Kingston Rhythm: A Record of Lost Dreams

Marcia Douglas, The Marvellous Equations of the Dread: A Novel in Bass Riddim (Leeds: Peepal Tree, 2016); 282 pages; ISBN 978-1845233327 (paperback)

• October 2017

There is a bass-line that pulsates along the faults of this island, from the Blue Mountains to Santa Cruz, from Plantain Garden to Rio Minho. (13)

A reggae track of a story that pulsates across centuries to the sound of ancestral memories, The Marvellous Equations of the Dread: A Novel in Bass Riddim by Marcia Douglas is an ambitious, lyrical novel that addresses the complicated multiplicities of the Jamaican experience; it is a place where natty hair and too-dark skin becomes a generational sentence to second-class status. It is where nihilistic violence looms, threatening to ignite and explode like an ember during dry season. It is the birthplace of Marcus Garvey and the Black Star Liner, the ark that was to bear the diaspora back to their ancestral home. This conflicted existence also bred unimaginable creativity, birthing world movements such as Rastafarianism, reggae music, and the international musical icon Bob Marley, who, it can be argued, was the physical embodiment of the complicated Jamaican experience.

Shortlisted for the 2017 OCM Bocas Fiction Prize, Marvellous Equations of the Dread is incredibly complex, with a “testimonial” sensibility, giving the reader the impression that it is a book that must be read aloud. Though Douglas may not have intended to create a text that feels like a codification of Rastafarian orthodoxy, many of the tracks (how Douglas refers to the chapters) are written by Negus, a madman who was once King Solomon’s angel. Negus advised Solomon on how to seduce Queen Sheba, and the child born from that relationship was to become the first in the line of the Solomonic King dynasty, which ruled in Ethiopia for close to three thousand years, ending 225 generations later with the fall of Emperor Haile Selassie in 1974.1 Negus became the term used to describe a hereditary Ethiopian ruler and is here reimagined by Douglas as an eternal form. Her tracks feel biblical in scope, with an ethereal quality akin to a mythological epic.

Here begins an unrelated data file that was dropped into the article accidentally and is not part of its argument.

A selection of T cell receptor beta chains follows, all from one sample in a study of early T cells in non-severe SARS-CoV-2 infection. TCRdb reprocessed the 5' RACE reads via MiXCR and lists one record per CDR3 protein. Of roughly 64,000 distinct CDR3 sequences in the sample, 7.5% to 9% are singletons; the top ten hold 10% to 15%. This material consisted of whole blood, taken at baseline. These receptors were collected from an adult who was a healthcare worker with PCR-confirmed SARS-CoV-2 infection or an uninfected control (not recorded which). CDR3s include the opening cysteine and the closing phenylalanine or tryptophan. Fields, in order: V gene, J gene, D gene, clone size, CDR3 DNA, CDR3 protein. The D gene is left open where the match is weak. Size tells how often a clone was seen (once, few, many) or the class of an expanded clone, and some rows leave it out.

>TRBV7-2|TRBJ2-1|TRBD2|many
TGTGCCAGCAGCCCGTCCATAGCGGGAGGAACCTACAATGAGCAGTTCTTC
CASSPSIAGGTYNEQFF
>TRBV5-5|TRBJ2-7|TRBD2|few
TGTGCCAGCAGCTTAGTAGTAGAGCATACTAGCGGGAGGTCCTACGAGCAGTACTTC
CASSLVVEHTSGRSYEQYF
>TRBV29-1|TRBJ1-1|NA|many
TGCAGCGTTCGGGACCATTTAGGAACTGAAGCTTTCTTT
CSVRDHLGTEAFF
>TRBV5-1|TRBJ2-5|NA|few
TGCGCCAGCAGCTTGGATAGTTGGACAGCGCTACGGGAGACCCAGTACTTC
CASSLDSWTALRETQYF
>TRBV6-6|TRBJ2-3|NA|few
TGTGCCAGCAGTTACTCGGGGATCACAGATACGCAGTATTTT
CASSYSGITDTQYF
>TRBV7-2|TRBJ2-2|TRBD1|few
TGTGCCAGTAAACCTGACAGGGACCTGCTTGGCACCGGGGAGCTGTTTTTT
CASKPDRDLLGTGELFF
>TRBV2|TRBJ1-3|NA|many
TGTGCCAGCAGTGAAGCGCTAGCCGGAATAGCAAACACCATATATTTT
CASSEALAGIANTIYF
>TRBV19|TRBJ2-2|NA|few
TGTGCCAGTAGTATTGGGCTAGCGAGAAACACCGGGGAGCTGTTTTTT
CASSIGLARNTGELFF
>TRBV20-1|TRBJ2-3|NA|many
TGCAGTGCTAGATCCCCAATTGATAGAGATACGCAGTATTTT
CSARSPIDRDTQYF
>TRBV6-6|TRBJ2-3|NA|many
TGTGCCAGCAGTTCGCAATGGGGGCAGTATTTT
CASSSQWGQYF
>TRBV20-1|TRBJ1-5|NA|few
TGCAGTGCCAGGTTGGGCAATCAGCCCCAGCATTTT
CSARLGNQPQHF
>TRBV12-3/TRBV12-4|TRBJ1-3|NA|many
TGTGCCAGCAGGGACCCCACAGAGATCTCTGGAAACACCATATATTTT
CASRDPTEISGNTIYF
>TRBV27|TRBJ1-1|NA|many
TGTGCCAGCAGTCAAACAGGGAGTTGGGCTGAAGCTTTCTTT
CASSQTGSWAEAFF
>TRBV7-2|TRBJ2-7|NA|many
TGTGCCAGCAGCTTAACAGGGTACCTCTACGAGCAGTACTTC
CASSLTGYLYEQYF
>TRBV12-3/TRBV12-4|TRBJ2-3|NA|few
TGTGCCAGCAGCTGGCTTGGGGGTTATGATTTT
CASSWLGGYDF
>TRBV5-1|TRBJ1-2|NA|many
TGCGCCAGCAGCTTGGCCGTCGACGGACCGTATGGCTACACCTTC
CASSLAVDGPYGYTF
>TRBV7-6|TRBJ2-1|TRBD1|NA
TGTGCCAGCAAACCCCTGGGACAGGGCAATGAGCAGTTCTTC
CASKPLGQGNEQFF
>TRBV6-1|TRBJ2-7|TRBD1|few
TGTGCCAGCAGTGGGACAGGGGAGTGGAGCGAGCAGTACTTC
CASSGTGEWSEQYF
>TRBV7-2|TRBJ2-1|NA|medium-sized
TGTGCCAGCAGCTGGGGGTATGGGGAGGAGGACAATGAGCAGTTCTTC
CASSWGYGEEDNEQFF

For the entirety of Marvellous Equations, Douglas utilizes a mixture of Jamaican patois and dreadtalk, a distinct form of Rastafarian language: “‘This place, this Dub-side; is where I&I reach?’ H.I.M. smiles with no teeth, but says nothing. For there are places of the soul not even the Rastaman knows. Places only I-magination can see” (77). The skillful interweaving of these languages within a stream-of-consciousness narrative produces a novel that is melodic, rhapsodic, and unapologetically spiritual.

A novel with a character as renowned as Bob Marley could easily overwhelm even the most skillful of writers. Douglas’s Bob Marley is transcendent and complex, subtly rendered as an introspective, conflicted soul who can pine for the love of one of Jah dawtas while concurrently seeking the affection of a wavy-haired beauty queen. The book begins with Marley’s death, and brief glimpses of his last few years in self-imposed exile are provided to the reader through a series of meetings with Leenah, a deaf Rastafarian woman whom Marley meets while living in London.

Marley’s life on earth is not half as interesting as his journey into the afterlife, and for most of the story he appears as a soul in a purgatory-like space of green hills and sugarcane fields, holding conversations with His Imperial Majesty about a lost sacred ring. Marley also makes an appearance as a naked madman, after electing to return to earth and to Kingston in search of the sacred ring and the location of Zion.